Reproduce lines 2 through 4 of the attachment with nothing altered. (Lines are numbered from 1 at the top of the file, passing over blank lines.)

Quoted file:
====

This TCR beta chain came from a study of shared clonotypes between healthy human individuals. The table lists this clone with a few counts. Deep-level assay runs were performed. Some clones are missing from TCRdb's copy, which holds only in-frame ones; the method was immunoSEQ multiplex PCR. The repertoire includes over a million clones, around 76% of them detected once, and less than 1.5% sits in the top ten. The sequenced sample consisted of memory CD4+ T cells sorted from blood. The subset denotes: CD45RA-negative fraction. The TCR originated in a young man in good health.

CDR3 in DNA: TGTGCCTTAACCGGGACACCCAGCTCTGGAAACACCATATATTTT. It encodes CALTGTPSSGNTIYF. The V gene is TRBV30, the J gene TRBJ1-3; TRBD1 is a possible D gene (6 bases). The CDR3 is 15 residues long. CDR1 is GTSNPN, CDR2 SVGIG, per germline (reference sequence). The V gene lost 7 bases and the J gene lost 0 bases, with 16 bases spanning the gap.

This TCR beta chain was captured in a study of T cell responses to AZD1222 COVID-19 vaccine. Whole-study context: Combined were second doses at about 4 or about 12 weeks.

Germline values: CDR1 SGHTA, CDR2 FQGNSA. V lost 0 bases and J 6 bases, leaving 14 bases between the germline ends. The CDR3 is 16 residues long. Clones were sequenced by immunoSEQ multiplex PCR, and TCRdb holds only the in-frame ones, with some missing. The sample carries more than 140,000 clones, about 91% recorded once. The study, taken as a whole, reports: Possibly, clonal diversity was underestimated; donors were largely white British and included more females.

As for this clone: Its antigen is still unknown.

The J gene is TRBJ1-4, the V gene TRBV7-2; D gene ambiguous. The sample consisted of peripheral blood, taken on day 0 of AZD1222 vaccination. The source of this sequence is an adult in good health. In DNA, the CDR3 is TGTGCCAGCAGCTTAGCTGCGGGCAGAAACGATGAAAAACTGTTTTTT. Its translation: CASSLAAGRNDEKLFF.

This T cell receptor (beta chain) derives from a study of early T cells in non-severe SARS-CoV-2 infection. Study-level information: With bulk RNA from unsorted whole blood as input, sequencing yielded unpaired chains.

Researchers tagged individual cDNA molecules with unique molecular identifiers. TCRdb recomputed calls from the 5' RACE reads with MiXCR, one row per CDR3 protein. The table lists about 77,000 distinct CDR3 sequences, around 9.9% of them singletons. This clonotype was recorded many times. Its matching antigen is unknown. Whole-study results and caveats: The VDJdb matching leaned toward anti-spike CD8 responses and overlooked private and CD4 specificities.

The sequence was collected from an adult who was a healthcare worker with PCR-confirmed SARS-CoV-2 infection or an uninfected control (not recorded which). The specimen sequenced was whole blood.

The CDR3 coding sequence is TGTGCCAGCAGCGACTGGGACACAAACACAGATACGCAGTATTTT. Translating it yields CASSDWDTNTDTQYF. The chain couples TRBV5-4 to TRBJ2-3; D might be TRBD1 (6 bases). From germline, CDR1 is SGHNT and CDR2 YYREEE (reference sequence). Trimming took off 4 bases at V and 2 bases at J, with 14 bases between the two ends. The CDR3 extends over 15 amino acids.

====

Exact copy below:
CDR3 in DNA: TGTGCCTTAACCGGGACACCCAGCTCTGGAAACACCATATATTTT. It encodes CALTGTPSSGNTIYF. The V gene is TRBV30, the J gene TRBJ1-3; TRBD1 is a possible D gene (6 bases). The CDR3 is 15 residues long. CDR1 is GTSNPN, CDR2 SVGIG, per germline (reference sequence). The V gene lost 7 bases and the J gene lost 0 bases, with 16 bases spanning the gap.

This TCR beta chain was captured in a study of T cell responses to AZD1222 COVID-19 vaccine. Whole-study context: Combined were second doses at about 4 or about 12 weeks.

Germline values: CDR1 SGHTA, CDR2 FQGNSA. V lost 0 bases and J 6 bases, leaving 14 bases between the germline ends. The CDR3 is 16 residues long. Clones were sequenced by immunoSEQ multiplex PCR, and TCRdb holds only the in-frame ones, with some missing. The sample carries more than 140,000 clones, about 91% recorded once. The study, taken as a whole, reports: Possibly, clonal diversity was underestimated; donors were largely white British and included more females.